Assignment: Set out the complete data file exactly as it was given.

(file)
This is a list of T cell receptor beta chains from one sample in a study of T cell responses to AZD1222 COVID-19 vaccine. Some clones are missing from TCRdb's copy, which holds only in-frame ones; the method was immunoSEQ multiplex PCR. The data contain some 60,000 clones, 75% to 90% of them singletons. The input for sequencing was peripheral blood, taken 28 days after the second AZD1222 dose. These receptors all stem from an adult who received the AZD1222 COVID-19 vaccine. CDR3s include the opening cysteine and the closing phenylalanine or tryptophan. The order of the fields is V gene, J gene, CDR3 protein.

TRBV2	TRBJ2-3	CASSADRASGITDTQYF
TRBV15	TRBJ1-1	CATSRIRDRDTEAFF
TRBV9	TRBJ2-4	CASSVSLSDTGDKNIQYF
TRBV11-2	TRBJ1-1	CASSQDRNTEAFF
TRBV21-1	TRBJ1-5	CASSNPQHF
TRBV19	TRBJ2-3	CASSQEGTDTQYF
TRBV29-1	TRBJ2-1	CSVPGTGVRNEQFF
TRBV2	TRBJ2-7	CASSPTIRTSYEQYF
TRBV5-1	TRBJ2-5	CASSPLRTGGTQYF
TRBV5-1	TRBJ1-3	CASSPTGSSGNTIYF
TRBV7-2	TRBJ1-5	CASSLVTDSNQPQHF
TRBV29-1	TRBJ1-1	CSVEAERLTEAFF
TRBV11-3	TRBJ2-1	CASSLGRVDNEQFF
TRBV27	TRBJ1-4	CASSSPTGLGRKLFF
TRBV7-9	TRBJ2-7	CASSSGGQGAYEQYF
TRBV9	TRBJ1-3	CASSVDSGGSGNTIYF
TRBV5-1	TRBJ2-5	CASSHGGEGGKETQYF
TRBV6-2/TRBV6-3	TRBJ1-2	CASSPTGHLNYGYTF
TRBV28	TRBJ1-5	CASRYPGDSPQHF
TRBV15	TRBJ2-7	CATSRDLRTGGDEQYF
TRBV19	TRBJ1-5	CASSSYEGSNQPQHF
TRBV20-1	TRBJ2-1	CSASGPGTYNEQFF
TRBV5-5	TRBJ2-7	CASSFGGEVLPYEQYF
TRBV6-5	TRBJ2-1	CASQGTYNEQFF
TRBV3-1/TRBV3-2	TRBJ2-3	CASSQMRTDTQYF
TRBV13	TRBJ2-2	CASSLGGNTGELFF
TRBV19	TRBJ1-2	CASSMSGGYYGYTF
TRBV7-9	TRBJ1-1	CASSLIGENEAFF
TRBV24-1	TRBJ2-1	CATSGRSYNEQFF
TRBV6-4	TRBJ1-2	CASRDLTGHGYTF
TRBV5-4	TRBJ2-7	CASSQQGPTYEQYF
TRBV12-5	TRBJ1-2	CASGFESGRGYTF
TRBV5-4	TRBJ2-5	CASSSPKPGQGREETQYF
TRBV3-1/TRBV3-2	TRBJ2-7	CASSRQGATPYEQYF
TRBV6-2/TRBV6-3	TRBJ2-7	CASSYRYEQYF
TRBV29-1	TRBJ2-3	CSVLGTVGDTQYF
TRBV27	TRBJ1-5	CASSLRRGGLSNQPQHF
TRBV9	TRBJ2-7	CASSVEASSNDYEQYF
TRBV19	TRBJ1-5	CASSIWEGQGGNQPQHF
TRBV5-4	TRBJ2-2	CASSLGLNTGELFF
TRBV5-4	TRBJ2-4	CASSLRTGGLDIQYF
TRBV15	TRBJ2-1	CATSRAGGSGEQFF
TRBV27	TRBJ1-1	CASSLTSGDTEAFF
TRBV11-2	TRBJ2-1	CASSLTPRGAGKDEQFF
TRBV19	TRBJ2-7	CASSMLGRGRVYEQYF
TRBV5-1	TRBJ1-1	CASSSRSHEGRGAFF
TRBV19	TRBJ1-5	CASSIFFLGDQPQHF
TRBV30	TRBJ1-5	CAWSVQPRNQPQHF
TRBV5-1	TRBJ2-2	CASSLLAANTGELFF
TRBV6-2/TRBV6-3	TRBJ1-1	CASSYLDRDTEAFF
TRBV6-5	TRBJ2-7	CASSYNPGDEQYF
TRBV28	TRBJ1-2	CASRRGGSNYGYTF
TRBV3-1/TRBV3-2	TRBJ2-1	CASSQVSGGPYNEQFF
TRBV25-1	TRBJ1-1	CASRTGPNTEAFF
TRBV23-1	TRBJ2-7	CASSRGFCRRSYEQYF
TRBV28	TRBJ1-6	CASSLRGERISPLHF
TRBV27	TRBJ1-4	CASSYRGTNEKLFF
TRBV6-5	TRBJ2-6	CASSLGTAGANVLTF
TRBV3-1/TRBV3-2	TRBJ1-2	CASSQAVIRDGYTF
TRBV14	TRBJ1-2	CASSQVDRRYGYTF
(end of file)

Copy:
This is a list of T cell receptor beta chains from one sample in a study of T cell responses to AZD1222 COVID-19 vaccine. Some clones are missing from TCRdb's copy, which holds only in-frame ones; the method was immunoSEQ multiplex PCR. The data contain some 60,000 clones, 75% to 90% of them singletons. The input for sequencing was peripheral blood, taken 28 days after the second AZD1222 dose. These receptors all stem from an adult who received the AZD1222 COVID-19 vaccine. CDR3s include the opening cysteine and the closing phenylalanine or tryptophan. The order of the fields is V gene, J gene, CDR3 protein.

TRBV2	TRBJ2-3	CASSADRASGITDTQYF
TRBV15	TRBJ1-1	CATSRIRDRDTEAFF
TRBV9	TRBJ2-4	CASSVSLSDTGDKNIQYF
TRBV11-2	TRBJ1-1	CASSQDRNTEAFF
TRBV21-1	TRBJ1-5	CASSNPQHF
TRBV19	TRBJ2-3	CASSQEGTDTQYF
TRBV29-1	TRBJ2-1	CSVPGTGVRNEQFF
TRBV2	TRBJ2-7	CASSPTIRTSYEQYF
TRBV5-1	TRBJ2-5	CASSPLRTGGTQYF
TRBV5-1	TRBJ1-3	CASSPTGSSGNTIYF
TRBV7-2	TRBJ1-5	CASSLVTDSNQPQHF
TRBV29-1	TRBJ1-1	CSVEAERLTEAFF
TRBV11-3	TRBJ2-1	CASSLGRVDNEQFF
TRBV27	TRBJ1-4	CASSSPTGLGRKLFF
TRBV7-9	TRBJ2-7	CASSSGGQGAYEQYF
TRBV9	TRBJ1-3	CASSVDSGGSGNTIYF
TRBV5-1	TRBJ2-5	CASSHGGEGGKETQYF
TRBV6-2/TRBV6-3	TRBJ1-2	CASSPTGHLNYGYTF
TRBV28	TRBJ1-5	CASRYPGDSPQHF
TRBV15	TRBJ2-7	CATSRDLRTGGDEQYF
TRBV19	TRBJ1-5	CASSSYEGSNQPQHF
TRBV20-1	TRBJ2-1	CSASGPGTYNEQFF
TRBV5-5	TRBJ2-7	CASSFGGEVLPYEQYF
TRBV6-5	TRBJ2-1	CASQGTYNEQFF
TRBV3-1/TRBV3-2	TRBJ2-3	CASSQMRTDTQYF
TRBV13	TRBJ2-2	CASSLGGNTGELFF
TRBV19	TRBJ1-2	CASSMSGGYYGYTF
TRBV7-9	TRBJ1-1	CASSLIGENEAFF
TRBV24-1	TRBJ2-1	CATSGRSYNEQFF
TRBV6-4	TRBJ1-2	CASRDLTGHGYTF
TRBV5-4	TRBJ2-7	CASSQQGPTYEQYF
TRBV12-5	TRBJ1-2	CASGFESGRGYTF
TRBV5-4	TRBJ2-5	CASSSPKPGQGREETQYF
TRBV3-1/TRBV3-2	TRBJ2-7	CASSRQGATPYEQYF
TRBV6-2/TRBV6-3	TRBJ2-7	CASSYRYEQYF
TRBV29-1	TRBJ2-3	CSVLGTVGDTQYF
TRBV27	TRBJ1-5	CASSLRRGGLSNQPQHF
TRBV9	TRBJ2-7	CASSVEASSNDYEQYF
TRBV19	TRBJ1-5	CASSIWEGQGGNQPQHF
TRBV5-4	TRBJ2-2	CASSLGLNTGELFF
TRBV5-4	TRBJ2-4	CASSLRTGGLDIQYF
TRBV15	TRBJ2-1	CATSRAGGSGEQFF
TRBV27	TRBJ1-1	CASSLTSGDTEAFF
TRBV11-2	TRBJ2-1	CASSLTPRGAGKDEQFF
TRBV19	TRBJ2-7	CASSMLGRGRVYEQYF
TRBV5-1	TRBJ1-1	CASSSRSHEGRGAFF
TRBV19	TRBJ1-5	CASSIFFLGDQPQHF
TRBV30	TRBJ1-5	CAWSVQPRNQPQHF
TRBV5-1	TRBJ2-2	CASSLLAANTGELFF
TRBV6-2/TRBV6-3	TRBJ1-1	CASSYLDRDTEAFF
TRBV6-5	TRBJ2-7	CASSYNPGDEQYF
TRBV28	TRBJ1-2	CASRRGGSNYGYTF
TRBV3-1/TRBV3-2	TRBJ2-1	CASSQVSGGPYNEQFF
TRBV25-1	TRBJ1-1	CASRTGPNTEAFF
TRBV23-1	TRBJ2-7	CASSRGFCRRSYEQYF
TRBV28	TRBJ1-6	CASSLRGERISPLHF
TRBV27	TRBJ1-4	CASSYRGTNEKLFF
TRBV6-5	TRBJ2-6	CASSLGTAGANVLTF
TRBV3-1/TRBV3-2	TRBJ1-2	CASSQAVIRDGYTF
TRBV14	TRBJ1-2	CASSQVDRRYGYTF